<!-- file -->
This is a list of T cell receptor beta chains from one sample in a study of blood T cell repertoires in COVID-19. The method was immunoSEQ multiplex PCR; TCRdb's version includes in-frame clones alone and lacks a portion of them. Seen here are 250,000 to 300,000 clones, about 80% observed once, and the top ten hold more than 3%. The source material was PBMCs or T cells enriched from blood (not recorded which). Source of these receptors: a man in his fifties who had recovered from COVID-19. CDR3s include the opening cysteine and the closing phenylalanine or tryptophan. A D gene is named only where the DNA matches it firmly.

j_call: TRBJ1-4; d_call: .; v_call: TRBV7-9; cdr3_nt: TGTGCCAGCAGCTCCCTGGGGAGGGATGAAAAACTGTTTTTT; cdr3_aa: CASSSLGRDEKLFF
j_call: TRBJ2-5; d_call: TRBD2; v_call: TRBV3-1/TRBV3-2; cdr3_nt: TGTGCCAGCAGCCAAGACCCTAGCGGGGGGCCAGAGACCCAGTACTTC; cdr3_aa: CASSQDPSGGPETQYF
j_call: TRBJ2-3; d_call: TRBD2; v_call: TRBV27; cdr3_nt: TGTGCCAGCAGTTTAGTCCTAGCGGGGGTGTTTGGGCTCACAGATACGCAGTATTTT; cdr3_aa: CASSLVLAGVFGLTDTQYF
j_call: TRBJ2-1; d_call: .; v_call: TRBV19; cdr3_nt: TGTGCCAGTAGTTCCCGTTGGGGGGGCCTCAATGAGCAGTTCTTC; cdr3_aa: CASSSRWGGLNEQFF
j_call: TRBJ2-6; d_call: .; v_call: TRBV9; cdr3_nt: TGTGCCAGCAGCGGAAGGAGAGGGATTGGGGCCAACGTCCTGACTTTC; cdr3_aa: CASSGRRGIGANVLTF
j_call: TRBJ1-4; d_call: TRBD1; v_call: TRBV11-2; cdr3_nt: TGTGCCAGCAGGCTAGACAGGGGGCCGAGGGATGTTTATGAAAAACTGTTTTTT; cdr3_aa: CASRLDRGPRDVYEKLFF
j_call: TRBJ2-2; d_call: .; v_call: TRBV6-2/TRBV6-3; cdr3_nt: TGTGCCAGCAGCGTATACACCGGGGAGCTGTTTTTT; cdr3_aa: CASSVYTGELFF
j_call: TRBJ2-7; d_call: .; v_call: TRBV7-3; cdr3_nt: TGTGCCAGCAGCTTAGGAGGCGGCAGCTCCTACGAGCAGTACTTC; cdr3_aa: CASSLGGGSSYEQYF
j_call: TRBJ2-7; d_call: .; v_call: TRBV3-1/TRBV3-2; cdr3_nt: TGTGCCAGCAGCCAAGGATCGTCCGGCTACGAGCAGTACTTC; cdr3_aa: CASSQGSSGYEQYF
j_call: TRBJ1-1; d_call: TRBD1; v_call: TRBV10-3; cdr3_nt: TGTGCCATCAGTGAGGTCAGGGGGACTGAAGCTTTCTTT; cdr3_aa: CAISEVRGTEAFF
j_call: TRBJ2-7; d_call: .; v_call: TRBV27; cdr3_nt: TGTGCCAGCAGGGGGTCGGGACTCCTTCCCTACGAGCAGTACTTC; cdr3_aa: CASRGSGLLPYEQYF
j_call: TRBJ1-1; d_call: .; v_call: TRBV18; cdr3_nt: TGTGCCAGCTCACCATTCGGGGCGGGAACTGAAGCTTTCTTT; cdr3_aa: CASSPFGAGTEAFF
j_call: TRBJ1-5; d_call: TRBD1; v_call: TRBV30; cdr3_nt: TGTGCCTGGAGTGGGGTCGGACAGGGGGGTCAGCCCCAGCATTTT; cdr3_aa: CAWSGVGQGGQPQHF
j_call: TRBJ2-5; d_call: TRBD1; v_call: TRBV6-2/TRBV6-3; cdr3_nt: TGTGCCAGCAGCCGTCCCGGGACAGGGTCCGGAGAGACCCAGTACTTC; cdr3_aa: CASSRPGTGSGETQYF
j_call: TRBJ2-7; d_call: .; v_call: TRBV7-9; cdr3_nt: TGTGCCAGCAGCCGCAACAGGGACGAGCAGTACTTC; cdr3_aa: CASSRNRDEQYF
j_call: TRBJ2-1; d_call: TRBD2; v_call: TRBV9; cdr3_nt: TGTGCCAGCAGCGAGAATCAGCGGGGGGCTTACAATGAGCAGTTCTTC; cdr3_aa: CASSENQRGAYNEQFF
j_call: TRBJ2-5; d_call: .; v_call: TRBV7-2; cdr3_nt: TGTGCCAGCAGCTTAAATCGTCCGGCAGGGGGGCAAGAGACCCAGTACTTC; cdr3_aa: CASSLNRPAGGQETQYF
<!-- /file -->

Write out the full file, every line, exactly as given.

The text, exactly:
This is a list of T cell receptor beta chains from one sample in a study of blood T cell repertoires in COVID-19. The method was immunoSEQ multiplex PCR; TCRdb's version includes in-frame clones alone and lacks a portion of them. Seen here are 250,000 to 300,000 clones, about 80% observed once, and the top ten hold more than 3%. The source material was PBMCs or T cells enriched from blood (not recorded which). Source of these receptors: a man in his fifties who had recovered from COVID-19. CDR3s include the opening cysteine and the closing phenylalanine or tryptophan. A D gene is named only where the DNA matches it firmly.

j_call: TRBJ1-4; d_call: .; v_call: TRBV7-9; cdr3_nt: TGTGCCAGCAGCTCCCTGGGGAGGGATGAAAAACTGTTTTTT; cdr3_aa: CASSSLGRDEKLFF
j_call: TRBJ2-5; d_call: TRBD2; v_call: TRBV3-1/TRBV3-2; cdr3_nt: TGTGCCAGCAGCCAAGACCCTAGCGGGGGGCCAGAGACCCAGTACTTC; cdr3_aa: CASSQDPSGGPETQYF
j_call: TRBJ2-3; d_call: TRBD2; v_call: TRBV27; cdr3_nt: TGTGCCAGCAGTTTAGTCCTAGCGGGGGTGTTTGGGCTCACAGATACGCAGTATTTT; cdr3_aa: CASSLVLAGVFGLTDTQYF
j_call: TRBJ2-1; d_call: .; v_call: TRBV19; cdr3_nt: TGTGCCAGTAGTTCCCGTTGGGGGGGCCTCAATGAGCAGTTCTTC; cdr3_aa: CASSSRWGGLNEQFF
j_call: TRBJ2-6; d_call: .; v_call: TRBV9; cdr3_nt: TGTGCCAGCAGCGGAAGGAGAGGGATTGGGGCCAACGTCCTGACTTTC; cdr3_aa: CASSGRRGIGANVLTF
j_call: TRBJ1-4; d_call: TRBD1; v_call: TRBV11-2; cdr3_nt: TGTGCCAGCAGGCTAGACAGGGGGCCGAGGGATGTTTATGAAAAACTGTTTTTT; cdr3_aa: CASRLDRGPRDVYEKLFF
j_call: TRBJ2-2; d_call: .; v_call: TRBV6-2/TRBV6-3; cdr3_nt: TGTGCCAGCAGCGTATACACCGGGGAGCTGTTTTTT; cdr3_aa: CASSVYTGELFF
j_call: TRBJ2-7; d_call: .; v_call: TRBV7-3; cdr3_nt: TGTGCCAGCAGCTTAGGAGGCGGCAGCTCCTACGAGCAGTACTTC; cdr3_aa: CASSLGGGSSYEQYF
j_call: TRBJ2-7; d_call: .; v_call: TRBV3-1/TRBV3-2; cdr3_nt: TGTGCCAGCAGCCAAGGATCGTCCGGCTACGAGCAGTACTTC; cdr3_aa: CASSQGSSGYEQYF
j_call: TRBJ1-1; d_call: TRBD1; v_call: TRBV10-3; cdr3_nt: TGTGCCATCAGTGAGGTCAGGGGGACTGAAGCTTTCTTT; cdr3_aa: CAISEVRGTEAFF
j_call: TRBJ2-7; d_call: .; v_call: TRBV27; cdr3_nt: TGTGCCAGCAGGGGGTCGGGACTCCTTCCCTACGAGCAGTACTTC; cdr3_aa: CASRGSGLLPYEQYF
j_call: TRBJ1-1; d_call: .; v_call: TRBV18; cdr3_nt: TGTGCCAGCTCACCATTCGGGGCGGGAACTGAAGCTTTCTTT; cdr3_aa: CASSPFGAGTEAFF
j_call: TRBJ1-5; d_call: TRBD1; v_call: TRBV30; cdr3_nt: TGTGCCTGGAGTGGGGTCGGACAGGGGGGTCAGCCCCAGCATTTT; cdr3_aa: CAWSGVGQGGQPQHF
j_call: TRBJ2-5; d_call: TRBD1; v_call: TRBV6-2/TRBV6-3; cdr3_nt: TGTGCCAGCAGCCGTCCCGGGACAGGGTCCGGAGAGACCCAGTACTTC; cdr3_aa: CASSRPGTGSGETQYF
j_call: TRBJ2-7; d_call: .; v_call: TRBV7-9; cdr3_nt: TGTGCCAGCAGCCGCAACAGGGACGAGCAGTACTTC; cdr3_aa: CASSRNRDEQYF
j_call: TRBJ2-1; d_call: TRBD2; v_call: TRBV9; cdr3_nt: TGTGCCAGCAGCGAGAATCAGCGGGGGGCTTACAATGAGCAGTTCTTC; cdr3_aa: CASSENQRGAYNEQFF
j_call: TRBJ2-5; d_call: .; v_call: TRBV7-2; cdr3_nt: TGTGCCAGCAGCTTAAATCGTCCGGCAGGGGGGCAAGAGACCCAGTACTTC; cdr3_aa: CASSLNRPAGGQETQYF